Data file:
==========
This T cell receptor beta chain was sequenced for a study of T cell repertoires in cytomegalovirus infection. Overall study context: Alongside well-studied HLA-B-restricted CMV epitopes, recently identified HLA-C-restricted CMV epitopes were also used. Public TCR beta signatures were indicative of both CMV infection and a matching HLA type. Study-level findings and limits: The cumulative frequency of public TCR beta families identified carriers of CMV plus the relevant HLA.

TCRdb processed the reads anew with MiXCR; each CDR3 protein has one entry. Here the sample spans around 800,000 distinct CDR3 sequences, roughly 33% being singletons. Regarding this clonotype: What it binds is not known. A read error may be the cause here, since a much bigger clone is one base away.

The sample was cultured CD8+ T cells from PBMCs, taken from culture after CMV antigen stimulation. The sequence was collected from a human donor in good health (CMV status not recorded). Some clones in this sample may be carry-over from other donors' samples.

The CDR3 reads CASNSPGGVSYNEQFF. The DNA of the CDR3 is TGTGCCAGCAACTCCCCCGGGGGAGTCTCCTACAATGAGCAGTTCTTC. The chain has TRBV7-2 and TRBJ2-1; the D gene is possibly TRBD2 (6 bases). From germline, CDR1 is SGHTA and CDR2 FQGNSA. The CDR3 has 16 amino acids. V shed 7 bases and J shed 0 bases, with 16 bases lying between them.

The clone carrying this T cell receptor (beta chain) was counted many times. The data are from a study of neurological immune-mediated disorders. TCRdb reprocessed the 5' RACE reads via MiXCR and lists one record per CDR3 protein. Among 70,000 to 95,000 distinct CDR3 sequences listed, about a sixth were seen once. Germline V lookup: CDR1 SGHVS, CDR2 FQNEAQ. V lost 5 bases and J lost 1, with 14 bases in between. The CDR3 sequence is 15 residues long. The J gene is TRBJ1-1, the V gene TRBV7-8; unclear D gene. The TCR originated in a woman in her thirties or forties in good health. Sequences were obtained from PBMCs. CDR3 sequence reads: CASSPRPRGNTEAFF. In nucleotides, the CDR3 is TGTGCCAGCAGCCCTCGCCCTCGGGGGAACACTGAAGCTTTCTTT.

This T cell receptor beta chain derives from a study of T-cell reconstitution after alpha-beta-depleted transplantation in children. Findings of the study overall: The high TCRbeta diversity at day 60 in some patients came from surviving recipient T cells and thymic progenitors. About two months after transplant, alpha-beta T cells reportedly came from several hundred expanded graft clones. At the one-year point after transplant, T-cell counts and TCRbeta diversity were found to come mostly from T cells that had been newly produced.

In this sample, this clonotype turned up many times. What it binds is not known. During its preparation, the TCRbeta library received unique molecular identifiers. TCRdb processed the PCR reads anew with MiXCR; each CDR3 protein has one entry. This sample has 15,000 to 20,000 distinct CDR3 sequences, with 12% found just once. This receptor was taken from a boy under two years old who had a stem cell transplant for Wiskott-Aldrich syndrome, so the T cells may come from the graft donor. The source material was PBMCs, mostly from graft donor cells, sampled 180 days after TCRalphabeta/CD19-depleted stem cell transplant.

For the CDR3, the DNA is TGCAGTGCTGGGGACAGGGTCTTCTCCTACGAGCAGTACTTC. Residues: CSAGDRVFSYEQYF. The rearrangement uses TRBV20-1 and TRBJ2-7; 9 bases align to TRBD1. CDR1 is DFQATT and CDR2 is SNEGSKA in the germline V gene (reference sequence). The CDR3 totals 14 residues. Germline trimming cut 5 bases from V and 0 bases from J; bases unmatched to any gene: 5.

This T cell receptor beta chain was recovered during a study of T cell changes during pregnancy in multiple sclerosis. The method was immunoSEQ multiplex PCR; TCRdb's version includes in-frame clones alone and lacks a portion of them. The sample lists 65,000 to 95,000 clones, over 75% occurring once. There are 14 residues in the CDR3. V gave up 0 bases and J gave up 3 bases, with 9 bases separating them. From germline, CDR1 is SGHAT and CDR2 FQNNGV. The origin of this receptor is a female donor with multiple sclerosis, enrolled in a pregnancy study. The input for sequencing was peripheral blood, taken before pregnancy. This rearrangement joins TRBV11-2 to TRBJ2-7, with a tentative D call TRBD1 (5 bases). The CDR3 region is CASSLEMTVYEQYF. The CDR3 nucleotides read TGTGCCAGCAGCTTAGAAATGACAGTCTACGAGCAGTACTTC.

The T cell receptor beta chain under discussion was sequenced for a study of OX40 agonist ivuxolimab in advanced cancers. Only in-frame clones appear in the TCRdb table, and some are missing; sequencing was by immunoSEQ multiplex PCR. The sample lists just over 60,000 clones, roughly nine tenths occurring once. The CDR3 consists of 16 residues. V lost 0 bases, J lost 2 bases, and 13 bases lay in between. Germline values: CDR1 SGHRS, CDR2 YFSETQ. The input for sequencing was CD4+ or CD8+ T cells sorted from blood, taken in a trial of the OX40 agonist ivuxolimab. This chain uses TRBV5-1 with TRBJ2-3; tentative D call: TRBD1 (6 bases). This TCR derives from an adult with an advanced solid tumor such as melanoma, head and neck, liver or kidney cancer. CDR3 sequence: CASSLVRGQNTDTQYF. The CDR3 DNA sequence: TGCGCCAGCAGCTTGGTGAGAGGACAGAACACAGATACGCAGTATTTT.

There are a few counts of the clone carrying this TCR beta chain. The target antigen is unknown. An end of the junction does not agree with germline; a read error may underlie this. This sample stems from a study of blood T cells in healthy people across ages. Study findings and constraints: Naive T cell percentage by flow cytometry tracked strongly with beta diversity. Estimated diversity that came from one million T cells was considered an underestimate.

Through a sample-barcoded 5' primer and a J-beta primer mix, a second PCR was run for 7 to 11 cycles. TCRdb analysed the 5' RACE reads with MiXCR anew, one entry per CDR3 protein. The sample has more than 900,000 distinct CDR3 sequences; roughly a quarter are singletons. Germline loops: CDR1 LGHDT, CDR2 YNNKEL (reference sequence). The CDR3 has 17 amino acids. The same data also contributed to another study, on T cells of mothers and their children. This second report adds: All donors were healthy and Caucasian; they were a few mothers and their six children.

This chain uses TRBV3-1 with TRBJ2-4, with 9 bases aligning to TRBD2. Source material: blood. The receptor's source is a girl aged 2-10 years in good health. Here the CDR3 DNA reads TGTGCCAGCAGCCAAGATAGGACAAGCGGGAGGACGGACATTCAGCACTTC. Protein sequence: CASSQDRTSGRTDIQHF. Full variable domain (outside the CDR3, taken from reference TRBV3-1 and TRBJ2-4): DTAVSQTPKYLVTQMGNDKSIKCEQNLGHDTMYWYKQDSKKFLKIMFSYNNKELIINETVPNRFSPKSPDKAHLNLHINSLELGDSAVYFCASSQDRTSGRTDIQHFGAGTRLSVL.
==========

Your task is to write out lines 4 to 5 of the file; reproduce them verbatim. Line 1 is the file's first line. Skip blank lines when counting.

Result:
The CDR3 reads CASNSPGGVSYNEQFF. The DNA of the CDR3 is TGTGCCAGCAACTCCCCCGGGGGAGTCTCCTACAATGAGCAGTTCTTC. The chain has TRBV7-2 and TRBJ2-1; the D gene is possibly TRBD2 (6 bases). From germline, CDR1 is SGHTA and CDR2 FQGNSA. The CDR3 has 16 amino acids. V shed 7 bases and J shed 0 bases, with 16 bases lying between them.

The clone carrying this T cell receptor (beta chain) was counted many times. The data are from a study of neurological immune-mediated disorders. TCRdb reprocessed the 5' RACE reads via MiXCR and lists one record per CDR3 protein. Among 70,000 to 95,000 distinct CDR3 sequences listed, about a sixth were seen once. Germline V lookup: CDR1 SGHVS, CDR2 FQNEAQ. V lost 5 bases and J lost 1, with 14 bases in between. The CDR3 sequence is 15 residues long. The J gene is TRBJ1-1, the V gene TRBV7-8; unclear D gene. The TCR originated in a woman in her thirties or forties in good health. Sequences were obtained from PBMCs. CDR3 sequence reads: CASSPRPRGNTEAFF. In nucleotides, the CDR3 is TGTGCCAGCAGCCCTCGCCCTCGGGGGAACACTGAAGCTTTCTTT.